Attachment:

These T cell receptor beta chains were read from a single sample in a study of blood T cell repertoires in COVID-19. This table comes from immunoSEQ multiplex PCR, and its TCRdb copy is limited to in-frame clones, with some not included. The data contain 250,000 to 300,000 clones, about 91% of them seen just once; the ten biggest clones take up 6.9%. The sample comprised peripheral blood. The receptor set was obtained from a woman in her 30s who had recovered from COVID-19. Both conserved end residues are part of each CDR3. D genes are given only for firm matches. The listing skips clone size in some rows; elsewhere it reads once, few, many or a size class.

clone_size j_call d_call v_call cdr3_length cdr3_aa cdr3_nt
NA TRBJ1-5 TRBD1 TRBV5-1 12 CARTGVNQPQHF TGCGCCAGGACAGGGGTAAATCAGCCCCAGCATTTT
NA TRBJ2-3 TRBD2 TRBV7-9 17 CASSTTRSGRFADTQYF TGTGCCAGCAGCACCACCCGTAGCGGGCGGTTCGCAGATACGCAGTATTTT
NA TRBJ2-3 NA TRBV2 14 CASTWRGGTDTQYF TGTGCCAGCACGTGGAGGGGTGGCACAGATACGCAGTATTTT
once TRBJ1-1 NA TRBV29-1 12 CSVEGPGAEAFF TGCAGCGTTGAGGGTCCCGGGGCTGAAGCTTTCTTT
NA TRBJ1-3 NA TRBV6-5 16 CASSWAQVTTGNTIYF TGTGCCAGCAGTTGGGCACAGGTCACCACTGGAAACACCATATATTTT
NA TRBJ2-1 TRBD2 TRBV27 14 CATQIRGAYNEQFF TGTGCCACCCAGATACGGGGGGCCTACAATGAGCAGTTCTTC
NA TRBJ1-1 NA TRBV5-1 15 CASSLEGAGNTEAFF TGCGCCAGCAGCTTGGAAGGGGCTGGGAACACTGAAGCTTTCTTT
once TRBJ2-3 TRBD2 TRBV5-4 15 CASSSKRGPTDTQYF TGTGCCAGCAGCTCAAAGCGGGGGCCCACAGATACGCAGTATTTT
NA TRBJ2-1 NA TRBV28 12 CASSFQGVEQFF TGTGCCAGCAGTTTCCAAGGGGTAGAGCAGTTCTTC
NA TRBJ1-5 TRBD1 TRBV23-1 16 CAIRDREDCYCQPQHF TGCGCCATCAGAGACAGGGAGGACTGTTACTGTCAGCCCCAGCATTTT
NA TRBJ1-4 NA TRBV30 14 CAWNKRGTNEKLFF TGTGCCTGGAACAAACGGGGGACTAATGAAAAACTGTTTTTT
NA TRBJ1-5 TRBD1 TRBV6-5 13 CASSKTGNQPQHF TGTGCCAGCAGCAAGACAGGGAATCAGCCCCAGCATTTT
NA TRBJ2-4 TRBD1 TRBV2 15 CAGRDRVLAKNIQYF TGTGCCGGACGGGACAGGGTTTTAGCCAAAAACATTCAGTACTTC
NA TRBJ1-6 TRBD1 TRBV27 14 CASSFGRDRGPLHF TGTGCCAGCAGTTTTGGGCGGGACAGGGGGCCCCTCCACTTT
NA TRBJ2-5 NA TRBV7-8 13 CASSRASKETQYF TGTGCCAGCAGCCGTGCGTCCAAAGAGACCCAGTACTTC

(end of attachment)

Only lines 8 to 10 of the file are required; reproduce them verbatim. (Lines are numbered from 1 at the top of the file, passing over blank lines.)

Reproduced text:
NA TRBJ2-1 TRBD2 TRBV27 14 CATQIRGAYNEQFF TGTGCCACCCAGATACGGGGGGCCTACAATGAGCAGTTCTTC
NA TRBJ1-1 NA TRBV5-1 15 CASSLEGAGNTEAFF TGCGCCAGCAGCTTGGAAGGGGCTGGGAACACTGAAGCTTTCTTT
once TRBJ2-3 TRBD2 TRBV5-4 15 CASSSKRGPTDTQYF TGTGCCAGCAGCTCAAAGCGGGGGCCCACAGATACGCAGTATTTT